Shifts in stability and control effectiveness during evolution of Paraves support aerial maneuvering hypotheses for flight origins

BioRxiv : the Preprint Server for Biology
Dennis EvangelistaRobert Dudley

Abstract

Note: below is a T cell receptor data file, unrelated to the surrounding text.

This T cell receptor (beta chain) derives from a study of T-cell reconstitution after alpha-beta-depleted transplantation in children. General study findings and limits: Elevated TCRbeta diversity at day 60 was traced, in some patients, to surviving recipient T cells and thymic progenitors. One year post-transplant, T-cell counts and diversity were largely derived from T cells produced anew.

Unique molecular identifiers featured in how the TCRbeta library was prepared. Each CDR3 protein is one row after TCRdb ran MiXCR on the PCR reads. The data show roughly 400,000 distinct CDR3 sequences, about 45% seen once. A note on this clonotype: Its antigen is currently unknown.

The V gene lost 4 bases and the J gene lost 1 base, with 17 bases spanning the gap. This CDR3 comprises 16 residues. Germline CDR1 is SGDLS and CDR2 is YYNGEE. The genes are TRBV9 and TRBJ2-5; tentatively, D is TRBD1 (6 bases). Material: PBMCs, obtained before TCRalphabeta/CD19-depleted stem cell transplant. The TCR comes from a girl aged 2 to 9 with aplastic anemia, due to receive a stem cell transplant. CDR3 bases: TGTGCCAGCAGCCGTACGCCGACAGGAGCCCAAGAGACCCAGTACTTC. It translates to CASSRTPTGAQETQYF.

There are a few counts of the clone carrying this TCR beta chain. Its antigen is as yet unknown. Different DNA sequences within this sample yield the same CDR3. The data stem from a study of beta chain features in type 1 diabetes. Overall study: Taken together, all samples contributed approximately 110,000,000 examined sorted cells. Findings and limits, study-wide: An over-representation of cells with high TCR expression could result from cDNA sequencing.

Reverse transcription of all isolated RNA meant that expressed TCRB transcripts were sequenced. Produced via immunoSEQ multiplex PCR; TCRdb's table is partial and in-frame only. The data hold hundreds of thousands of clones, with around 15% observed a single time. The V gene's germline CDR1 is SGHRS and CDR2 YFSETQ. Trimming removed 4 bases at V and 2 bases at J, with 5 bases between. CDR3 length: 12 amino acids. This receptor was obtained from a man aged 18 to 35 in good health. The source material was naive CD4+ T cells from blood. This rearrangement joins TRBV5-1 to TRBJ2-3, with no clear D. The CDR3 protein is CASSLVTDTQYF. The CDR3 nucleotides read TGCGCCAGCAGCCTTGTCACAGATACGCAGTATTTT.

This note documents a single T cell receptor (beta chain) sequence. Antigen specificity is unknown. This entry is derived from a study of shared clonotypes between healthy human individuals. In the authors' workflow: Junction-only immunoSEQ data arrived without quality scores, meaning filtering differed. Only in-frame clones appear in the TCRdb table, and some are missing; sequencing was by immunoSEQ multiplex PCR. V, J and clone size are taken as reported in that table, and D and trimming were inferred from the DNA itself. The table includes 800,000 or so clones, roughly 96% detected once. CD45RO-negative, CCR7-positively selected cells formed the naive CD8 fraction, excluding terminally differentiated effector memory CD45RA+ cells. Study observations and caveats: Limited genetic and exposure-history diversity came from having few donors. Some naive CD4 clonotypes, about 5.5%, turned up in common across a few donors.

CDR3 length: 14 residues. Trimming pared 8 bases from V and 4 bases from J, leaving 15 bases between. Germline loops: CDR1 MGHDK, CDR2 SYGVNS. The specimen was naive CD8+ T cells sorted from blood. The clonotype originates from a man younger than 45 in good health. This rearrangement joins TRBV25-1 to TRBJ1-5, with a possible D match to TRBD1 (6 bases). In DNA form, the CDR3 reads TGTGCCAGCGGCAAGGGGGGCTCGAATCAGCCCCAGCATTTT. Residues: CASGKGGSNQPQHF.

The capacity for aerial maneuvering shaped the evolution of flying animals. Here we evaluate consequences of aviaian morphology for aerial performance1,2 by quantifying static stability and control effectiveness of physical models3 for numerous taxa sampled from within the lineage leading to birds (Paraves4,5). Results of aerodynamic testing are mapped phylogenetically6-10 to examine how maneuvering characteristics correlate with tail shortening, fore- and hindwing elaboration, and other morphological features11. In the evolution of the Paraves we observe shifts from static stability to inherently unstable aerial planforms; control effectiveness also migrated from tails to the forewings. These shifts suggest that some degree of aerodynamic control and and capacity for manoevering preceded the evolution of strong power stroke. The timing of shifts also suggests some features normally considered in light of development of a power stroke may play important roles in control.

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